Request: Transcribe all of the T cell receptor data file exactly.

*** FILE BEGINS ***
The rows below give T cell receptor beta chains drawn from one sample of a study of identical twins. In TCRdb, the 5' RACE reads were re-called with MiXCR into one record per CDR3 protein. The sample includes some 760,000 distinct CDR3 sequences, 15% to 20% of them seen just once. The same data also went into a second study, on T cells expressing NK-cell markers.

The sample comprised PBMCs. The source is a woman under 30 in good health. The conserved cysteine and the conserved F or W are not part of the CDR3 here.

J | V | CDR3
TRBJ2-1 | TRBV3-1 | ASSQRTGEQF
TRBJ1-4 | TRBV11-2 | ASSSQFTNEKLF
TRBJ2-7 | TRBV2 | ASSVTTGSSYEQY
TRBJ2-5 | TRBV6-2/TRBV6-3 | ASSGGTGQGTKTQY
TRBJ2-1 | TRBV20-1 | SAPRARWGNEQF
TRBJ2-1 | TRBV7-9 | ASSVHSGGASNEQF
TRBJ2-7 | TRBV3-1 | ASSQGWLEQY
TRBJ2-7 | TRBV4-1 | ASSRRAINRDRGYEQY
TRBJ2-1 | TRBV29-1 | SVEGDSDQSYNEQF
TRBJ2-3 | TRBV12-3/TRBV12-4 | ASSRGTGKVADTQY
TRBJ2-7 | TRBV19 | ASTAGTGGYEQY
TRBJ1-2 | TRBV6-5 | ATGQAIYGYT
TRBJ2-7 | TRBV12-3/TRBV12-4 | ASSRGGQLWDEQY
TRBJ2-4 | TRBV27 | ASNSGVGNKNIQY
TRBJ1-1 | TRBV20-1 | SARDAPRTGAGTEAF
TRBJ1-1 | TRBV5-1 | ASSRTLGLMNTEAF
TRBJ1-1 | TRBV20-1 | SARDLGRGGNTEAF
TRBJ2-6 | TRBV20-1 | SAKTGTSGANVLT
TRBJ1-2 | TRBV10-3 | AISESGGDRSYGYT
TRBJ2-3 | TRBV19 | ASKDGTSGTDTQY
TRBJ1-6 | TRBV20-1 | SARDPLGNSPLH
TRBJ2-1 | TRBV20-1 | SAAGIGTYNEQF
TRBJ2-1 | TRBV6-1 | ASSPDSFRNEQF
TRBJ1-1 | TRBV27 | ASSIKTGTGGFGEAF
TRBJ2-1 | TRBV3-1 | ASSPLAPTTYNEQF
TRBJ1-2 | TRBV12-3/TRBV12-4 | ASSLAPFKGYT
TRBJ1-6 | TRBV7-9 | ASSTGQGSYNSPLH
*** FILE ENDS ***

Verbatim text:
The rows below give T cell receptor beta chains drawn from one sample of a study of identical twins. In TCRdb, the 5' RACE reads were re-called with MiXCR into one record per CDR3 protein. The sample includes some 760,000 distinct CDR3 sequences, 15% to 20% of them seen just once. The same data also went into a second study, on T cells expressing NK-cell markers.

The sample comprised PBMCs. The source is a woman under 30 in good health. The conserved cysteine and the conserved F or W are not part of the CDR3 here.

J | V | CDR3
TRBJ2-1 | TRBV3-1 | ASSQRTGEQF
TRBJ1-4 | TRBV11-2 | ASSSQFTNEKLF
TRBJ2-7 | TRBV2 | ASSVTTGSSYEQY
TRBJ2-5 | TRBV6-2/TRBV6-3 | ASSGGTGQGTKTQY
TRBJ2-1 | TRBV20-1 | SAPRARWGNEQF
TRBJ2-1 | TRBV7-9 | ASSVHSGGASNEQF
TRBJ2-7 | TRBV3-1 | ASSQGWLEQY
TRBJ2-7 | TRBV4-1 | ASSRRAINRDRGYEQY
TRBJ2-1 | TRBV29-1 | SVEGDSDQSYNEQF
TRBJ2-3 | TRBV12-3/TRBV12-4 | ASSRGTGKVADTQY
TRBJ2-7 | TRBV19 | ASTAGTGGYEQY
TRBJ1-2 | TRBV6-5 | ATGQAIYGYT
TRBJ2-7 | TRBV12-3/TRBV12-4 | ASSRGGQLWDEQY
TRBJ2-4 | TRBV27 | ASNSGVGNKNIQY
TRBJ1-1 | TRBV20-1 | SARDAPRTGAGTEAF
TRBJ1-1 | TRBV5-1 | ASSRTLGLMNTEAF
TRBJ1-1 | TRBV20-1 | SARDLGRGGNTEAF
TRBJ2-6 | TRBV20-1 | SAKTGTSGANVLT
TRBJ1-2 | TRBV10-3 | AISESGGDRSYGYT
TRBJ2-3 | TRBV19 | ASKDGTSGTDTQY
TRBJ1-6 | TRBV20-1 | SARDPLGNSPLH
TRBJ2-1 | TRBV20-1 | SAAGIGTYNEQF
TRBJ2-1 | TRBV6-1 | ASSPDSFRNEQF
TRBJ1-1 | TRBV27 | ASSIKTGTGGFGEAF
TRBJ2-1 | TRBV3-1 | ASSPLAPTTYNEQF
TRBJ1-2 | TRBV12-3/TRBV12-4 | ASSLAPFKGYT
TRBJ1-6 | TRBV7-9 | ASSTGQGSYNSPLH